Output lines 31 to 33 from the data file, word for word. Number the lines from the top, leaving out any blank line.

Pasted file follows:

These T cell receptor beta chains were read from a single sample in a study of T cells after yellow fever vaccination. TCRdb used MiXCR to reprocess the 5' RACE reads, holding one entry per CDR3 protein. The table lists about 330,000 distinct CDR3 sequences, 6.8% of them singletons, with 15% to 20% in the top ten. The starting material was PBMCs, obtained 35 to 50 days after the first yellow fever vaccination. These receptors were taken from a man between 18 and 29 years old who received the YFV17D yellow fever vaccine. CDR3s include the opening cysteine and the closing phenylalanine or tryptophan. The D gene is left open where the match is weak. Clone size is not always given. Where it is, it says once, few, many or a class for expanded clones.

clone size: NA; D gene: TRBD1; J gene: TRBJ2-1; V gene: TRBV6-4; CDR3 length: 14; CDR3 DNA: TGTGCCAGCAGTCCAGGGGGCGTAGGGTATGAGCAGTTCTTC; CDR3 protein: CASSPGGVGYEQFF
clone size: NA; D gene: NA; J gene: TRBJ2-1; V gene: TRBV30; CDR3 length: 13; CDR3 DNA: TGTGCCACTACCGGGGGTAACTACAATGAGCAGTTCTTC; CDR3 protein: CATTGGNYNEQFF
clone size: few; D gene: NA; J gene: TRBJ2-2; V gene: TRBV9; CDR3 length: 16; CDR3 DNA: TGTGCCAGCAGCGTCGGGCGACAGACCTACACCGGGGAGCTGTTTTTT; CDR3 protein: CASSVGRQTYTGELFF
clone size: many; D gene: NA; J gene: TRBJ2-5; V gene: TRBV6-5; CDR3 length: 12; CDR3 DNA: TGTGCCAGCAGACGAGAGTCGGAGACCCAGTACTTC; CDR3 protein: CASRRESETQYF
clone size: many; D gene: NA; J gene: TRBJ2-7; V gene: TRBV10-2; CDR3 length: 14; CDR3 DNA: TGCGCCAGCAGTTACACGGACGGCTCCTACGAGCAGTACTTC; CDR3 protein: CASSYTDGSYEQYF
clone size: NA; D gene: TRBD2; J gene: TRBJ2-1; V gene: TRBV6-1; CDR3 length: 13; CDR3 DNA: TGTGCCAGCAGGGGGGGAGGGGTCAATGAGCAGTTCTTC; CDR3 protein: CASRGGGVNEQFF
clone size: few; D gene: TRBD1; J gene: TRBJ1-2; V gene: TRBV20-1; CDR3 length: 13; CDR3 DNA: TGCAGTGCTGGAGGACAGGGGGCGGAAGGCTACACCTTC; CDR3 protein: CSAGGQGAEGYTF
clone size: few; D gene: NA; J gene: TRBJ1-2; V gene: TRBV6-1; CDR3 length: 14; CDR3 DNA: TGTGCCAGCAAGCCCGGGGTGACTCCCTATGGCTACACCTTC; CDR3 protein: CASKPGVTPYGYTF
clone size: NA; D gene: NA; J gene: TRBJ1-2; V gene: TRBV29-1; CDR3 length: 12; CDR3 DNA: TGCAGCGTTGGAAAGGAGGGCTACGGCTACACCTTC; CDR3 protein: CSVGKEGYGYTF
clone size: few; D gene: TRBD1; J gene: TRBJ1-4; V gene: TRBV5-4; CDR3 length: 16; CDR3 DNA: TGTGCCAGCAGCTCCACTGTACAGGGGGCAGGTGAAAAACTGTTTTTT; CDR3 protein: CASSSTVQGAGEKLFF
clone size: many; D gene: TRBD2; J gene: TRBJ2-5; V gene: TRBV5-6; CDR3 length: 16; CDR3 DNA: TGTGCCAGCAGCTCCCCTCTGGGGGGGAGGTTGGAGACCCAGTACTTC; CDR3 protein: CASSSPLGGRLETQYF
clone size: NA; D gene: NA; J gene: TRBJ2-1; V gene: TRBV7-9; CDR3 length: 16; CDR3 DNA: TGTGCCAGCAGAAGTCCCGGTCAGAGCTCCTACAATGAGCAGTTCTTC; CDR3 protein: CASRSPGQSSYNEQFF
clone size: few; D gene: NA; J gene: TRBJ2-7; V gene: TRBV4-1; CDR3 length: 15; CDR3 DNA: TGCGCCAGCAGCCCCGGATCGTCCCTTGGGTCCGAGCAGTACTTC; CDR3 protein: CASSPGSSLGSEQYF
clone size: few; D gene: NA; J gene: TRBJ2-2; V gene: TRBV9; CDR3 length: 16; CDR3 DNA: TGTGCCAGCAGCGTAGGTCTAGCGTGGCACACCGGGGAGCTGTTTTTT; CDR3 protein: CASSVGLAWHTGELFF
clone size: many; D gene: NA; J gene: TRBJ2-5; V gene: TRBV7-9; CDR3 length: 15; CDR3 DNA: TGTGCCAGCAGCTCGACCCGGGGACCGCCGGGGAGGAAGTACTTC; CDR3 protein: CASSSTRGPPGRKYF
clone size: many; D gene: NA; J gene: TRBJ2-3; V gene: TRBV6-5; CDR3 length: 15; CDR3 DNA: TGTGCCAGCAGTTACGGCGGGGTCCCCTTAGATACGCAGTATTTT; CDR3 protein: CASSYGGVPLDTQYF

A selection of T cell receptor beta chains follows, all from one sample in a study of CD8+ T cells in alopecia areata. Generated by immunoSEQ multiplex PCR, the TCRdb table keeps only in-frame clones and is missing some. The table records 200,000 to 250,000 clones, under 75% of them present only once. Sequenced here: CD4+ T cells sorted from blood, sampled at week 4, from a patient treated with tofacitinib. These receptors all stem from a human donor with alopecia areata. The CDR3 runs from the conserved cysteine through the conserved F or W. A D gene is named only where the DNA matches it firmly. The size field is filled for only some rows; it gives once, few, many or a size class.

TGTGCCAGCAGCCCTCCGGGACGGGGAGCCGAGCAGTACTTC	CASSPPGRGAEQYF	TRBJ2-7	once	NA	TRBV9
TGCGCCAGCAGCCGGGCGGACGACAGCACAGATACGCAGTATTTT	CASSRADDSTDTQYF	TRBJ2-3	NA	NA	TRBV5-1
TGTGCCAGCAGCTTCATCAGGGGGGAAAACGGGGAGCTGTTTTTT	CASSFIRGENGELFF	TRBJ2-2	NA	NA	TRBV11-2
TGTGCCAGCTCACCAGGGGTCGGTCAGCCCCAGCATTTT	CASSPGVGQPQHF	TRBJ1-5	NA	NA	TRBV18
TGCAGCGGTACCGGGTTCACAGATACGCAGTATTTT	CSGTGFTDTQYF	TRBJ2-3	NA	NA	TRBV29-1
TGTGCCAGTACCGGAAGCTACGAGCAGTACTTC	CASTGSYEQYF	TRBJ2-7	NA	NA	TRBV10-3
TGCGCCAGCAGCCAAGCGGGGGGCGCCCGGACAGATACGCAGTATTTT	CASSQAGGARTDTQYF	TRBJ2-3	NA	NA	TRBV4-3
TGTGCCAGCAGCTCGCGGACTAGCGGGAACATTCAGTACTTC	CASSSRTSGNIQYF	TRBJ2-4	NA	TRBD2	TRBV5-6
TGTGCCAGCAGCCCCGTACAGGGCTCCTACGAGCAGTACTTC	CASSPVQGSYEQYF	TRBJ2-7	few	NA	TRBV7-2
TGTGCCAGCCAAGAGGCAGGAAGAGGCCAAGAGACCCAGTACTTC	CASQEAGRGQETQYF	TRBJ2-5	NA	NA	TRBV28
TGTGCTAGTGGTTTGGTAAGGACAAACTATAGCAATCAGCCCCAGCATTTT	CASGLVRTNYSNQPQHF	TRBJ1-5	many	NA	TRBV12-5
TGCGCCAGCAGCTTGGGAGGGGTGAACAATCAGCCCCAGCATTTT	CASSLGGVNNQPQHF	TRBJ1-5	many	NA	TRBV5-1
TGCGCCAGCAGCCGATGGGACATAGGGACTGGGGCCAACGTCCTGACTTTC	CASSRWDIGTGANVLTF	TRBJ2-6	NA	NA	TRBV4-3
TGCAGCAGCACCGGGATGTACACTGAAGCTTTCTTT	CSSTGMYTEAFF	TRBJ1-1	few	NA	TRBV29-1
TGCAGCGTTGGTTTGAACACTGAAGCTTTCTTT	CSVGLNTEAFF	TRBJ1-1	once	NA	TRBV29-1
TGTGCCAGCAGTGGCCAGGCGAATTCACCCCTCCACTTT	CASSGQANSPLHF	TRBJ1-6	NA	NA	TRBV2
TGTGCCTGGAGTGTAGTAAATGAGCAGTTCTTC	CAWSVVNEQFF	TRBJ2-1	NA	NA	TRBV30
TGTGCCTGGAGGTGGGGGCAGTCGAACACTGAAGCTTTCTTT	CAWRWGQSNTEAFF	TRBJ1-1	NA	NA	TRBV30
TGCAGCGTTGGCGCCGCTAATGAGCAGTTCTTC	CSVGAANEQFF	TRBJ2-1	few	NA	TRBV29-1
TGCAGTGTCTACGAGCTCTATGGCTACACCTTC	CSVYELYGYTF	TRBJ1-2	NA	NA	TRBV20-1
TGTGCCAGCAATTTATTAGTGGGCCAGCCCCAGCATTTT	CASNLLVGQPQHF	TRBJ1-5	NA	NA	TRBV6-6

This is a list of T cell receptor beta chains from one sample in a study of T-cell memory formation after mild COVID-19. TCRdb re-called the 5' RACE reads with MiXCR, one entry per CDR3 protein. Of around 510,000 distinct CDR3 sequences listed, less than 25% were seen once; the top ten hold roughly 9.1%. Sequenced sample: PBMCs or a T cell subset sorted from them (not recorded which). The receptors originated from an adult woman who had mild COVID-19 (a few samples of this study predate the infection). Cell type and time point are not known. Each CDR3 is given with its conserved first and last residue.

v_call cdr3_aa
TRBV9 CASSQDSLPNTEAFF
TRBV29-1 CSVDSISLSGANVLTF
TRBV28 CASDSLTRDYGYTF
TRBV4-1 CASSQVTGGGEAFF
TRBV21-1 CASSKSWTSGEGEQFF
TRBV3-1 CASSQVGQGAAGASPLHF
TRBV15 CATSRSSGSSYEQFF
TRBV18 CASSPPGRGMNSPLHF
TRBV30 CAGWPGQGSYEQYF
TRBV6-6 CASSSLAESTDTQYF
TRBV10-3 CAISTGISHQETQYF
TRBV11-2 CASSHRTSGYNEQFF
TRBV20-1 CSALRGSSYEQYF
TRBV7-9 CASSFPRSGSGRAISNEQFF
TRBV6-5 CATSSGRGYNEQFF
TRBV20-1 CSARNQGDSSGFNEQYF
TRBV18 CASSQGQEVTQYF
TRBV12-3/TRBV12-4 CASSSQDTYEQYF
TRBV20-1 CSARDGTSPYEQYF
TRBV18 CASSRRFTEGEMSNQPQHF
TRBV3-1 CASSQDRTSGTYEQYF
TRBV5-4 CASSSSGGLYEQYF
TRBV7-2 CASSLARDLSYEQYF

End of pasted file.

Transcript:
TGCGCCAGCAGCCGATGGGACATAGGGACTGGGGCCAACGTCCTGACTTTC	CASSRWDIGTGANVLTF	TRBJ2-6	NA	NA	TRBV4-3
TGCAGCAGCACCGGGATGTACACTGAAGCTTTCTTT	CSSTGMYTEAFF	TRBJ1-1	few	NA	TRBV29-1
TGCAGCGTTGGTTTGAACACTGAAGCTTTCTTT	CSVGLNTEAFF	TRBJ1-1	once	NA	TRBV29-1